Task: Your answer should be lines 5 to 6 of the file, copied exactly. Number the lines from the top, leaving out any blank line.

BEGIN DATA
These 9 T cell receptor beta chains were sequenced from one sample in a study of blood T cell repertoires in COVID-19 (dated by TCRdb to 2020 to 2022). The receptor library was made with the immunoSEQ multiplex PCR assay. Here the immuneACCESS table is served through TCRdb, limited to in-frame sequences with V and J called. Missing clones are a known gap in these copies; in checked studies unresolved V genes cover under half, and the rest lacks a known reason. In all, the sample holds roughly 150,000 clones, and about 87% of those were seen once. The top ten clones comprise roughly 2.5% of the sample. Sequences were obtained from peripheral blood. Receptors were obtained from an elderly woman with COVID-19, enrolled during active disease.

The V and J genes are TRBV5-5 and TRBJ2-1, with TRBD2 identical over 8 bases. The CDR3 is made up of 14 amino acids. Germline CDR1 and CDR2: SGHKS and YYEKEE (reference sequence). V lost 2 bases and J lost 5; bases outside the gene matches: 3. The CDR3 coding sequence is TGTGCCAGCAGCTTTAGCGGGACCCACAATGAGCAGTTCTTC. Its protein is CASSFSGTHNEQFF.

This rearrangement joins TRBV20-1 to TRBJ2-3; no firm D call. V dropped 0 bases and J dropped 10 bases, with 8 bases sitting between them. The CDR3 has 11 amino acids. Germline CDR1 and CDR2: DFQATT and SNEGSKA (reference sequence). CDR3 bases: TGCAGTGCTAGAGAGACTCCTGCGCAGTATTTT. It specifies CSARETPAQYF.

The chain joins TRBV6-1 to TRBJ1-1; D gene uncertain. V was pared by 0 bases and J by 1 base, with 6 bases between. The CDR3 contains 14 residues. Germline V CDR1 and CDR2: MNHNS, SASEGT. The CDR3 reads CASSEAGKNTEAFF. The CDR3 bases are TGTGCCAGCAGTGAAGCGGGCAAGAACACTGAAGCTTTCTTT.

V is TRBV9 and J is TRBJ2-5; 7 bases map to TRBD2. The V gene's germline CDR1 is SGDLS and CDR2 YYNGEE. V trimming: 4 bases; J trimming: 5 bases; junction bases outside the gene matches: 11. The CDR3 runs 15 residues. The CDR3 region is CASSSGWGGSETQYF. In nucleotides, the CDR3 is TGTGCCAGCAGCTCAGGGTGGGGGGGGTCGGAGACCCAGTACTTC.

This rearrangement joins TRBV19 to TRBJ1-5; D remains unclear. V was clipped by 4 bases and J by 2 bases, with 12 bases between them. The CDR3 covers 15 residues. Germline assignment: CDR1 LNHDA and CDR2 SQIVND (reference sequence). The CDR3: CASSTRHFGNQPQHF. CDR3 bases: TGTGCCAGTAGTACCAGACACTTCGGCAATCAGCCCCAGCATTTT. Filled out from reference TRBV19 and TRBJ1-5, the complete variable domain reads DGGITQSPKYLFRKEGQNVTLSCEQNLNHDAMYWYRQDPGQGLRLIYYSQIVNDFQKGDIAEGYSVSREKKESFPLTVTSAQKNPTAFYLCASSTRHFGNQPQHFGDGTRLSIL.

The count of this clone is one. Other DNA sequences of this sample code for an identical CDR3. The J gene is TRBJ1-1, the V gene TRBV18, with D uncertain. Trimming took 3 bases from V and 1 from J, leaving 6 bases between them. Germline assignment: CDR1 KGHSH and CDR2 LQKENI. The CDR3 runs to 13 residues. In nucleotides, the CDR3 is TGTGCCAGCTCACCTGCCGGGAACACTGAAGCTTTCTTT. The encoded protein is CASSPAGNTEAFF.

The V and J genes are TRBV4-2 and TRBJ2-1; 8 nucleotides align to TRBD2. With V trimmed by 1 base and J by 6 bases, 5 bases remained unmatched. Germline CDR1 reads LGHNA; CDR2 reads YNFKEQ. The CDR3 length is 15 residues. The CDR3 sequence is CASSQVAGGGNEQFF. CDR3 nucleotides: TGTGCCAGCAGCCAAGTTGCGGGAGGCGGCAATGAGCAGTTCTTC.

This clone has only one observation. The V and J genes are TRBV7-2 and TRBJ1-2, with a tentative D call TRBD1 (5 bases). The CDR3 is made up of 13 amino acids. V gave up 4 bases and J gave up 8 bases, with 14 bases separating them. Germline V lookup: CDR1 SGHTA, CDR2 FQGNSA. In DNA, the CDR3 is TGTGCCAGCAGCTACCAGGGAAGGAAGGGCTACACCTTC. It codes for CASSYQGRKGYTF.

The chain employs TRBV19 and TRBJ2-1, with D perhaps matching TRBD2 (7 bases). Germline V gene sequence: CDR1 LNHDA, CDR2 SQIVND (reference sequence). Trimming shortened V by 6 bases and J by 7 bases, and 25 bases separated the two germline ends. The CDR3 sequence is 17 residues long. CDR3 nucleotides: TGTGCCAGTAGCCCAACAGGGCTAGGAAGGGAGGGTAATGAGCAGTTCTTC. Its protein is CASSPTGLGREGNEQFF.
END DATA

V is TRBV9 and J is TRBJ2-5; 7 bases map to TRBD2. The V gene's germline CDR1 is SGDLS and CDR2 YYNGEE. V trimming: 4 bases; J trimming: 5 bases; junction bases outside the gene matches: 11. The CDR3 runs 15 residues. The CDR3 region is CASSSGWGGSETQYF. In nucleotides, the CDR3 is TGTGCCAGCAGCTCAGGGTGGGGGGGGTCGGAGACCCAGTACTTC.

This rearrangement joins TRBV19 to TRBJ1-5; D remains unclear. V was clipped by 4 bases and J by 2 bases, with 12 bases between them. The CDR3 covers 15 residues. Germline assignment: CDR1 LNHDA and CDR2 SQIVND (reference sequence). The CDR3: CASSTRHFGNQPQHF. CDR3 bases: TGTGCCAGTAGTACCAGACACTTCGGCAATCAGCCCCAGCATTTT. Filled out from reference TRBV19 and TRBJ1-5, the complete variable domain reads DGGITQSPKYLFRKEGQNVTLSCEQNLNHDAMYWYRQDPGQGLRLIYYSQIVNDFQKGDIAEGYSVSREKKESFPLTVTSAQKNPTAFYLCASSTRHFGNQPQHFGDGTRLSIL.